Watching my wife shop / interact with salespeople is always a refresher course. Gaps in customer service & sales training / tactics always reveal themselves. This is the missing piece of “Secret Shopper” type services – no audio / video. The report is fine, but you don’t get to see and hear what happened – that’s where the gold lies. We’re going to go over an experience we had while shopping in a local retail business that has a subscription model. Yes, a local retail business (a wine store) with subscribers. All too rare, but I see more of them than I used to. Bear in mind that there have been wine subscriptions by mail / via internet for decades.
My wife is an intermittent repeat shopper at this store. They have a good selection. The sales people know their wines – and at least one of them is a standout in that department. She’s the one who really knows their point of sale / CRM (customer relationship manager) system. Isn’t it interesting that the product expert also happens to be the CRM expert – and she isn’t the owner. She’s “just an employee”, right?
Working with the expert
A couple of weeks ago, the Mrs. sent me to pick up a white wine to go with some smoked fish sent to us by a friend in Michigan. She didn’t remember the brand name, but she did say that it was the white she thought she’d bought most often. So, being the CRM nerd that I am, I asked the salesperson “My wife wants a white wine but I don’t know the name. Can you tell me which one she’s bought most often?”
In some stores, I might get a shrug or a “We don’t collect that info.” In this store, I got exactly what I came for.
Turns out that I was fortunate to be working with the standout salesperson there. She knew their CRM like a pro. She quickly found my wife’s purchase history, identified the most frequently purchased item, grabbed a bottle, and I was out the door in less than five minutes. That’s my kind of shopping.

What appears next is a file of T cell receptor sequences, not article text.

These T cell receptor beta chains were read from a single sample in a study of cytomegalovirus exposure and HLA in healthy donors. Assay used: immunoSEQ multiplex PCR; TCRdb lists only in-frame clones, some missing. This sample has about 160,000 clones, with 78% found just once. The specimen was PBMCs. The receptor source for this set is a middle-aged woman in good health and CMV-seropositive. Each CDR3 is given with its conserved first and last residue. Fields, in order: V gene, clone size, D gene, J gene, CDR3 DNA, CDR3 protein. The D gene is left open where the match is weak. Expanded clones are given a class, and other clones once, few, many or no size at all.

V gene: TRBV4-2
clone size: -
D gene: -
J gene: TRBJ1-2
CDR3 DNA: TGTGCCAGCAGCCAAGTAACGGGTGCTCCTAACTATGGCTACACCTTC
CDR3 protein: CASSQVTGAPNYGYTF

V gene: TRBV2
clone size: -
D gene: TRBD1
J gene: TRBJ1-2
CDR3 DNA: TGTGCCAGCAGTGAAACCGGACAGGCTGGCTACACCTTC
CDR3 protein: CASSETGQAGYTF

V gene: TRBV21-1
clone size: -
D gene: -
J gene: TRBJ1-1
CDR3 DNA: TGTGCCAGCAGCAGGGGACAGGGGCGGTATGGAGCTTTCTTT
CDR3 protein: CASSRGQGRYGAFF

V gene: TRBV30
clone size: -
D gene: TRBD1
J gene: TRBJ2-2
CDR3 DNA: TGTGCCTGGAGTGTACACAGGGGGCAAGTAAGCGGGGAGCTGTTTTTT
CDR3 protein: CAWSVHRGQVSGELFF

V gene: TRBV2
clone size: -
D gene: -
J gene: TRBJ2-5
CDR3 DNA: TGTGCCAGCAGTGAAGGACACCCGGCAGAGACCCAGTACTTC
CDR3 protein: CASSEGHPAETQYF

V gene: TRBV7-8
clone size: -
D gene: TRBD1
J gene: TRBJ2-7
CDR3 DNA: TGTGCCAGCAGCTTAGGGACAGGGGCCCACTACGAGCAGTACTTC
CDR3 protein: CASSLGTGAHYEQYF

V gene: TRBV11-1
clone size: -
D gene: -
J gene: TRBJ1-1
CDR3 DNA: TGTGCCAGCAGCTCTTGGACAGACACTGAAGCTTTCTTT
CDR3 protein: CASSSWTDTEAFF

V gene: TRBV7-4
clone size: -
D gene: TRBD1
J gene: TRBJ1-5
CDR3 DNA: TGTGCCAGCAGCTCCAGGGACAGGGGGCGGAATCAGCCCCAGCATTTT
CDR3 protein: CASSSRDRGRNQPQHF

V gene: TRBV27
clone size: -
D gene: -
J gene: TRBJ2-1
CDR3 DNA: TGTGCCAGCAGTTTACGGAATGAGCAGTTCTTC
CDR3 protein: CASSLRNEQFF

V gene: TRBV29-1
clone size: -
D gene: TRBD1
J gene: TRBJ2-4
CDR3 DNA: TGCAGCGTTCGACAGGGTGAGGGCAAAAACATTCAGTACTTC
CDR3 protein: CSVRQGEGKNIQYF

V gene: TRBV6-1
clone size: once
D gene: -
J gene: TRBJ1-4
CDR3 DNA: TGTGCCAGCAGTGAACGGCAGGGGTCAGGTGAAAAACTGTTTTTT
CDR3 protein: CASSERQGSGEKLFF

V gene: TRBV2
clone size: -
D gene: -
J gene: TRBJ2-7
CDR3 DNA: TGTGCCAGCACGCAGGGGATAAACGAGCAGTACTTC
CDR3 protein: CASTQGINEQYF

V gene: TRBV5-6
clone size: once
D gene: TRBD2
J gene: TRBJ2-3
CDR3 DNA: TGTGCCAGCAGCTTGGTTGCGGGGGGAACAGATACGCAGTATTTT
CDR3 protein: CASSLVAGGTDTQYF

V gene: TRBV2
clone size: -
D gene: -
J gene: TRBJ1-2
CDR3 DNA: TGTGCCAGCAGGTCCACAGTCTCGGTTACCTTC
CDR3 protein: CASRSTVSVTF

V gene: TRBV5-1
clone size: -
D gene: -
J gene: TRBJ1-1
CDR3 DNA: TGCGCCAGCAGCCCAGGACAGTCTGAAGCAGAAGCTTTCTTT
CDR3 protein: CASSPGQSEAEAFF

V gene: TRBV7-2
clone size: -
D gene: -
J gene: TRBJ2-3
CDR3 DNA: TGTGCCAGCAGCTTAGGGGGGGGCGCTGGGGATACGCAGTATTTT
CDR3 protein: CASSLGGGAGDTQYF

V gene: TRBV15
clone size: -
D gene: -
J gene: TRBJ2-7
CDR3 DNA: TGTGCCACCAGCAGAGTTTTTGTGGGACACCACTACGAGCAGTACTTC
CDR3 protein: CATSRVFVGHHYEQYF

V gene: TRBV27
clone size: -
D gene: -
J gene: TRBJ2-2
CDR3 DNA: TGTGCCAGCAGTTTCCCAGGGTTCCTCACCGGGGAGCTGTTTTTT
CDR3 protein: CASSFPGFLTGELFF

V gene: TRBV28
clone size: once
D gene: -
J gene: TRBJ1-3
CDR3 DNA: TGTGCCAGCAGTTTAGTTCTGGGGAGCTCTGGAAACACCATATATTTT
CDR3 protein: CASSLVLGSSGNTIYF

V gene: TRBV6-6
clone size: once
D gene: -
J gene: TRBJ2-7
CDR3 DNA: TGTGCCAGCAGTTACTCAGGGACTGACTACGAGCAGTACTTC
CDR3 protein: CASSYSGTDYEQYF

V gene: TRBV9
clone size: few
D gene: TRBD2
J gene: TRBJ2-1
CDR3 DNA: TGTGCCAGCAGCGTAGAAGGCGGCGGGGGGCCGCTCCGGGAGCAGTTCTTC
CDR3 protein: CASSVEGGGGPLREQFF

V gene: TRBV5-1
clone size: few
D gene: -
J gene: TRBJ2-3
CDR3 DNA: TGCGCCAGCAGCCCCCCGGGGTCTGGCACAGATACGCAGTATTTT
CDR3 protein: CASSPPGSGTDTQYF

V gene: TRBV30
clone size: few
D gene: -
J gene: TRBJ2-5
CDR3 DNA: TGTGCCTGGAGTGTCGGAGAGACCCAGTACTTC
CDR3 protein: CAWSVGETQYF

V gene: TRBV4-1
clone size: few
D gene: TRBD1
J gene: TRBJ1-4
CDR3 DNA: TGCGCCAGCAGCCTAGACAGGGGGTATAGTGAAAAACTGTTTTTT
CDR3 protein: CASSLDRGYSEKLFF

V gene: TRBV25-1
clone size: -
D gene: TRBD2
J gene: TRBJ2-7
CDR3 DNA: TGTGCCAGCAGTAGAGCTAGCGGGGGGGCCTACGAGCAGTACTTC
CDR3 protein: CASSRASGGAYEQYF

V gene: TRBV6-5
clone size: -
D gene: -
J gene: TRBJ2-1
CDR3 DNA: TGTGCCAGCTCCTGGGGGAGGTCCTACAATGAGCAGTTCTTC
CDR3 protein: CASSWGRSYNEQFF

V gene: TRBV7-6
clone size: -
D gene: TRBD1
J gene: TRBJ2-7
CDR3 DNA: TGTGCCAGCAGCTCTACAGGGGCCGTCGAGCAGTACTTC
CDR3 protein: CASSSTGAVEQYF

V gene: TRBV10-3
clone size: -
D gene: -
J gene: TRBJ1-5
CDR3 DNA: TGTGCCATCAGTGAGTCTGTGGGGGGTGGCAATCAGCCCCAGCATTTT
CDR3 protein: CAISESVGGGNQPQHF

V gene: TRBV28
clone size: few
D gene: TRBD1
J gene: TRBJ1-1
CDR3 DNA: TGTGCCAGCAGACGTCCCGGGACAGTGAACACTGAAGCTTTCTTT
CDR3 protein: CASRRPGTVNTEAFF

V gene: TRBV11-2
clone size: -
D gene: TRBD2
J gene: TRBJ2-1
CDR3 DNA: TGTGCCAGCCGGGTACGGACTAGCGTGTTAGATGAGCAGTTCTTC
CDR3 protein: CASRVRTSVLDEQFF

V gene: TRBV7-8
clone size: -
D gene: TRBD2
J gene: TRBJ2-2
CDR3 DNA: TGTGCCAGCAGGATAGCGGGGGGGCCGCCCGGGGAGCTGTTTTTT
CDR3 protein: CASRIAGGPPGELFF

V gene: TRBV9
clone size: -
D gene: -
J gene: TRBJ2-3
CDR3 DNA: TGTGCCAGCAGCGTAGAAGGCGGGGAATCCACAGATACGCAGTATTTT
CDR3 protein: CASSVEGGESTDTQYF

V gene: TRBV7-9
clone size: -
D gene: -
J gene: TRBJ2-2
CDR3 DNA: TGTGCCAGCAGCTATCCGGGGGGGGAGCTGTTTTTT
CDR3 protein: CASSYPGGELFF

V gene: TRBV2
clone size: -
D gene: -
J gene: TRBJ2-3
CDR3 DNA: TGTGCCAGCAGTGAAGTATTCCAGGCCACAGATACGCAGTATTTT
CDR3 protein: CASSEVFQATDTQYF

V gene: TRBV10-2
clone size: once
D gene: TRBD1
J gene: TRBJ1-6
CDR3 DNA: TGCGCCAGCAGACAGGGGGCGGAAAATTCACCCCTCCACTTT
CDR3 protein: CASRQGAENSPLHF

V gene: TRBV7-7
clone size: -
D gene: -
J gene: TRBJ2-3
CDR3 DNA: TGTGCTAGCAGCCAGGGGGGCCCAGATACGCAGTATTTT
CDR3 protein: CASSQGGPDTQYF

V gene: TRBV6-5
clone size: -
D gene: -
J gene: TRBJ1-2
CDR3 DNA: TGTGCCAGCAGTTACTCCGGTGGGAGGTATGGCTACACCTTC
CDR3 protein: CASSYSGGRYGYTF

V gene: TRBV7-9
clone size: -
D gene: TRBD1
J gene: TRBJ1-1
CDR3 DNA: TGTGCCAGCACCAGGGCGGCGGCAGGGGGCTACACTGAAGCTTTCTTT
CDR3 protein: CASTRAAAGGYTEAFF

Not working with the expert
Yesterday, we went back to this store. The expert had moved out of state, apparently for a new opportunity. My wife asked basically the same question I had asked two weeks earlier. Our salesperson, who was in the store when I was there two weeks ago, didn’t know how to find purchase history.
A promo sheet at the checkout counter mentions their monthly subscription program. Two bottles, four bottles, etc. My wife was in the four a month program a year or so ago. She quit because bottles were piling up. Four a month is too many for her.
The selection in the four month program fits her tastes better than the two month program, so backing off to two per month didn’t work. The promo sheet prompted her to ask if she could get the four bottle program every other month.
The response: “No.”
There are plenty of possible answers to that – and most of them are questions. “No” ends the sales conversation.
The owner questions
The owner overheard the conversation from the backroom. He steps out asks why the four per month every other month works better than the two per month. The point of curiosity is obvious – it’s the same number of bottles. She explained that high tannin wines make her feel bad, so she likes the four-per-month subscription’s selections.
The owner says “We can handle that. Let us know when you pick up your monthly selection. We’ll be happy to swap out wines that’ll bother you.” He continues, saying that they can do an every other month plan, but will need to look into the details to make sure she isn’t charged every month.
This flexibility matters because it gets them a subscriber. She liked the previous plan she was on, but it wasn’t clear there were substitution options. Result: She cancelled. There was no follow up to ask why. Knowing why helps you keep more subscribers longer and learn about gaps in your plans.
Obvious reminder: Subscribers are sales you make every month, often with little sales / marketing effort. You have to fulfill well, regardless of tannin, to keep them. More next week.